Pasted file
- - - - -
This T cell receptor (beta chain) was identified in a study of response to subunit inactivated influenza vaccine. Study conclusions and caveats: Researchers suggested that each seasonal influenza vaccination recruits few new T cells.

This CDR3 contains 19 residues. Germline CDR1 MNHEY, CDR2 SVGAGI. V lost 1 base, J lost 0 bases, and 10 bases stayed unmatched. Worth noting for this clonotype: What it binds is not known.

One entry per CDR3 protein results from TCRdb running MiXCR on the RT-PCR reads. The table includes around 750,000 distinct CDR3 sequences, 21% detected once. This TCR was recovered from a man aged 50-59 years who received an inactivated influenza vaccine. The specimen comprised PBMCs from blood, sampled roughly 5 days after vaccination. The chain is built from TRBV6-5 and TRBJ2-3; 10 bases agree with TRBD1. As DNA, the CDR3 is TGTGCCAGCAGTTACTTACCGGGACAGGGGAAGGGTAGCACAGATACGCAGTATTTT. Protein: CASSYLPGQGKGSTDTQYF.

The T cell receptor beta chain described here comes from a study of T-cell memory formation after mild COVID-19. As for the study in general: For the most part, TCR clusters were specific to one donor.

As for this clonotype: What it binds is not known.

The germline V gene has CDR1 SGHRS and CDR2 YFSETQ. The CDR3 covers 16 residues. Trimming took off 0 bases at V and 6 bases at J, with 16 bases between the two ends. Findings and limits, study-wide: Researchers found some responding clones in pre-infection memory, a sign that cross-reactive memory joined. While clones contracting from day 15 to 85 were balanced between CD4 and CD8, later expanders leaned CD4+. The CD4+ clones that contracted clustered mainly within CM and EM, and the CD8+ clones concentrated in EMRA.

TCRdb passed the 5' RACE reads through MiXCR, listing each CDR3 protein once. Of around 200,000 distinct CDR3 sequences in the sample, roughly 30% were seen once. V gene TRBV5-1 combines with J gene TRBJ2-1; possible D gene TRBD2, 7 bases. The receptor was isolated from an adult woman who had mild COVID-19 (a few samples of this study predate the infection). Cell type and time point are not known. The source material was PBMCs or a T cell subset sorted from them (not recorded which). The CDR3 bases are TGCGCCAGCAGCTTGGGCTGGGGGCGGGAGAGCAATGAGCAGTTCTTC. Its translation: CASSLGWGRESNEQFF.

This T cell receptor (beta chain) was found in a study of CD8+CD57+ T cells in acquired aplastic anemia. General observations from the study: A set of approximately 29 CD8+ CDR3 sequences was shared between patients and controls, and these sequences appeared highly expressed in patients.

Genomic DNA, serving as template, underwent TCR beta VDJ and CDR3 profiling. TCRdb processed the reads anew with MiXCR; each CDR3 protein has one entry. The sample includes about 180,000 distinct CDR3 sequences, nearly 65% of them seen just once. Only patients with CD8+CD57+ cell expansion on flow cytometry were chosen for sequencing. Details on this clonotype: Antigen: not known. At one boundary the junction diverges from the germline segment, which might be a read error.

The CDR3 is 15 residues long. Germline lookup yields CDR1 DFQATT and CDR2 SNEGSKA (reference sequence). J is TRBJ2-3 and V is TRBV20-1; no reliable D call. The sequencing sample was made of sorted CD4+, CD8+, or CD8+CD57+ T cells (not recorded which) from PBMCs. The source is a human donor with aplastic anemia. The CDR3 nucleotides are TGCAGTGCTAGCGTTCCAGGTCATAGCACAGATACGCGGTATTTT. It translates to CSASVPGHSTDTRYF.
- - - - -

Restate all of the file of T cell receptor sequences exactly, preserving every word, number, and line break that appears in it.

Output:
This T cell receptor (beta chain) was identified in a study of response to subunit inactivated influenza vaccine. Study conclusions and caveats: Researchers suggested that each seasonal influenza vaccination recruits few new T cells.

This CDR3 contains 19 residues. Germline CDR1 MNHEY, CDR2 SVGAGI. V lost 1 base, J lost 0 bases, and 10 bases stayed unmatched. Worth noting for this clonotype: What it binds is not known.

One entry per CDR3 protein results from TCRdb running MiXCR on the RT-PCR reads. The table includes around 750,000 distinct CDR3 sequences, 21% detected once. This TCR was recovered from a man aged 50-59 years who received an inactivated influenza vaccine. The specimen comprised PBMCs from blood, sampled roughly 5 days after vaccination. The chain is built from TRBV6-5 and TRBJ2-3; 10 bases agree with TRBD1. As DNA, the CDR3 is TGTGCCAGCAGTTACTTACCGGGACAGGGGAAGGGTAGCACAGATACGCAGTATTTT. Protein: CASSYLPGQGKGSTDTQYF.

The T cell receptor beta chain described here comes from a study of T-cell memory formation after mild COVID-19. As for the study in general: For the most part, TCR clusters were specific to one donor.

As for this clonotype: What it binds is not known.

The germline V gene has CDR1 SGHRS and CDR2 YFSETQ. The CDR3 covers 16 residues. Trimming took off 0 bases at V and 6 bases at J, with 16 bases between the two ends. Findings and limits, study-wide: Researchers found some responding clones in pre-infection memory, a sign that cross-reactive memory joined. While clones contracting from day 15 to 85 were balanced between CD4 and CD8, later expanders leaned CD4+. The CD4+ clones that contracted clustered mainly within CM and EM, and the CD8+ clones concentrated in EMRA.

TCRdb passed the 5' RACE reads through MiXCR, listing each CDR3 protein once. Of around 200,000 distinct CDR3 sequences in the sample, roughly 30% were seen once. V gene TRBV5-1 combines with J gene TRBJ2-1; possible D gene TRBD2, 7 bases. The receptor was isolated from an adult woman who had mild COVID-19 (a few samples of this study predate the infection). Cell type and time point are not known. The source material was PBMCs or a T cell subset sorted from them (not recorded which). The CDR3 bases are TGCGCCAGCAGCTTGGGCTGGGGGCGGGAGAGCAATGAGCAGTTCTTC. Its translation: CASSLGWGRESNEQFF.

This T cell receptor (beta chain) was found in a study of CD8+CD57+ T cells in acquired aplastic anemia. General observations from the study: A set of approximately 29 CD8+ CDR3 sequences was shared between patients and controls, and these sequences appeared highly expressed in patients.

Genomic DNA, serving as template, underwent TCR beta VDJ and CDR3 profiling. TCRdb processed the reads anew with MiXCR; each CDR3 protein has one entry. The sample includes about 180,000 distinct CDR3 sequences, nearly 65% of them seen just once. Only patients with CD8+CD57+ cell expansion on flow cytometry were chosen for sequencing. Details on this clonotype: Antigen: not known. At one boundary the junction diverges from the germline segment, which might be a read error.

The CDR3 is 15 residues long. Germline lookup yields CDR1 DFQATT and CDR2 SNEGSKA (reference sequence). J is TRBJ2-3 and V is TRBV20-1; no reliable D call. The sequencing sample was made of sorted CD4+, CD8+, or CD8+CD57+ T cells (not recorded which) from PBMCs. The source is a human donor with aplastic anemia. The CDR3 nucleotides are TGCAGTGCTAGCGTTCCAGGTCATAGCACAGATACGCGGTATTTT. It translates to CSASVPGHSTDTRYF.